The most enduring of the films of the 1920's are those that came out of the expressionist movement. As an artistic movement, German expressionism antedated WWI. Film, the newest of the arts, was also the last to reflect expressionism. Two definitive expressionist films are Das Kabinett des Dr. Caligari (The Cabinet of Dr. Caligari), directed by Dr. Robert Weine in 1919-20, and Metropolis, directed by Fritz Lang in 1926-27. . Das Kabinett des Dr. Caligari, based on a story by Carl Mayer and Hans Janowitz, suggests the darker aspect of expressionism with its probing of insanity. The authors originally intended for the film to serve as an allegory against insane authority as represented by the tyranny of Dr. Caligari, but the film ends with the harmless doctor telling his piers that he can cure his patient now that he understands the root of his own psychosis.
Metropolis, directed by Fritz Lang in 1926, emphasizes the importance of the spiritual as opposed to the material and the notion that through choas and destruction a new and better world will come about. The overthrow of the old order was an essential prerequisite for the coming of the "New Man" and the establishment of the "Kingdom of Love". The final title reads: "There can be no understanding between the hand and the brain unless the heart acts as mediator."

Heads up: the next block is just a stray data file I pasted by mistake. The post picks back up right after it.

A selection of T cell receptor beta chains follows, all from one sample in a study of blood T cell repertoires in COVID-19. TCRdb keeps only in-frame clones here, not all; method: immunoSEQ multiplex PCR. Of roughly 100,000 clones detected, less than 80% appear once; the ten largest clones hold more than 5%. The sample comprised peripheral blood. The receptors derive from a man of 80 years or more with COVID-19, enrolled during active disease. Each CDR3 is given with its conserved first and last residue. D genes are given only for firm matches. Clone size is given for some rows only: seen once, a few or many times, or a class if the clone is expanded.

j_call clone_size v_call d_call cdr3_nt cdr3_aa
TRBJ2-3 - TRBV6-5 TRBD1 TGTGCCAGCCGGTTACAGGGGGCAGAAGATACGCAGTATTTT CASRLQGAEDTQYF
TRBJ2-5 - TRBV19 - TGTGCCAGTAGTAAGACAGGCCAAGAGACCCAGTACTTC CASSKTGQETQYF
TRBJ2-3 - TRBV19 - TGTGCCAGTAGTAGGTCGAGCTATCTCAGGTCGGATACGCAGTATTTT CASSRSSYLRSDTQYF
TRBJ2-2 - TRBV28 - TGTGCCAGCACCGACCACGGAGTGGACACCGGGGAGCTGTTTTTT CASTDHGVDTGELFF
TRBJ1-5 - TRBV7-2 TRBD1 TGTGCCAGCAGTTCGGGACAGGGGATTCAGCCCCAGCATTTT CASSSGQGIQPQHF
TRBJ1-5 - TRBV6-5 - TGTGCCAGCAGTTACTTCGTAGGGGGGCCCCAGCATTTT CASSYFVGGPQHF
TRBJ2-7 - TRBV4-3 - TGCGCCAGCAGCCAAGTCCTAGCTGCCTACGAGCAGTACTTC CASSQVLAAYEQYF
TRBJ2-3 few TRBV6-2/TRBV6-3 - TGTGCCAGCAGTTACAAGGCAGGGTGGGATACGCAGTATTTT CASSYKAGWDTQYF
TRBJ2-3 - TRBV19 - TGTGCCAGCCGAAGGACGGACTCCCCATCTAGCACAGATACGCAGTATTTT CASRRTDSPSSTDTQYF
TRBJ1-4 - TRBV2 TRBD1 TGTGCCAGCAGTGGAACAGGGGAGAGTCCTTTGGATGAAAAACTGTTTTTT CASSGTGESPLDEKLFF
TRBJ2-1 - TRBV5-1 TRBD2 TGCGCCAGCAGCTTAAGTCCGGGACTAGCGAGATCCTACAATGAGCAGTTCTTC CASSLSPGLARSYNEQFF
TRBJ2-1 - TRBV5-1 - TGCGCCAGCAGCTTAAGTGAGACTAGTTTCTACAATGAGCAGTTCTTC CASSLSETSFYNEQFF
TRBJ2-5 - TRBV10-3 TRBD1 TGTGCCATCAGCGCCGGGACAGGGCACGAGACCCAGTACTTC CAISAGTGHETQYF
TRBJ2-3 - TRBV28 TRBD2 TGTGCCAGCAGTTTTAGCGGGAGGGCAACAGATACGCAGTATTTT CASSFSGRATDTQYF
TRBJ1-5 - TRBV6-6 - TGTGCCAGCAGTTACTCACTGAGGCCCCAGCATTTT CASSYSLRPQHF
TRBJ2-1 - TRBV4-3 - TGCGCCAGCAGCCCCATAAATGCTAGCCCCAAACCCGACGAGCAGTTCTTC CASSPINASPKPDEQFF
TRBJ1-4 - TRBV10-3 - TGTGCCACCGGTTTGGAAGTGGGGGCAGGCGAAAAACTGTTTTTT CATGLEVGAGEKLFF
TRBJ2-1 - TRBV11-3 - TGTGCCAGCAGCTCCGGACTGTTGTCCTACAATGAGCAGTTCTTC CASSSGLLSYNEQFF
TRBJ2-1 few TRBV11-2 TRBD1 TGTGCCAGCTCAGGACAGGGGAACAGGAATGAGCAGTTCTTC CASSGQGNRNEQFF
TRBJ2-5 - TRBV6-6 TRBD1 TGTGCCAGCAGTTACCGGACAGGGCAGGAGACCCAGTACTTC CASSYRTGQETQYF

The pure expressionism of Das Kabinett des Dr. Caligari and Metropolis, although among the most famous of German films from the 20s, was not characteristic of the several thousand motion pictures produced between 1919 and the end of the silent era. Although both were artistic and remain the quintessential examples of cinematic expressionism, neither Das Kabinett des Dr. Caligari nor Metropolis were commercial successes. And while the German film achieved an international renown for the artistry of selected motion pictures, the industry never rested on a firm financial basis. This struggle between artistic expression and financial succuss would plague the German cinema for years to come.
For some German filmmakers, success was measured by American popularity. Ernst Lubitsch was the first of the major German directors to accept an American assignment. He was asked by Mary Pickford (a popular American actress of the 20s) to direct Rosita. Friedrich Wilhelm Murnau's Der letze Mann earned him an invitation to direct American films. Murnau's American work consists of only four films: Sunrise (1927), The Four Devils (1928), City Girl (1930), andTabu (1931). After completion of Tabu, Murnau died in an automobile accident near Santa Barbara, California. Besides Lubitsch and Murnau, many other German directors and actors entered the American industy during the 20s, a trend that continues today.
Fritz Lang, director of Der müde Tod, Dr. Mabuse, der Spieler and Die Nibelungen, was the principle German director to remain outside the American industry during this first wave of immigration. Lang had no desire to move to Hollywood. While visiting America, Lang told an interviewer that while he admired the technical resources of the American industry, he found American directors too commercial and less devoted to art than their German counterparts. Lang clearly had a different idea regarding the potential of film than did the American directors of the time.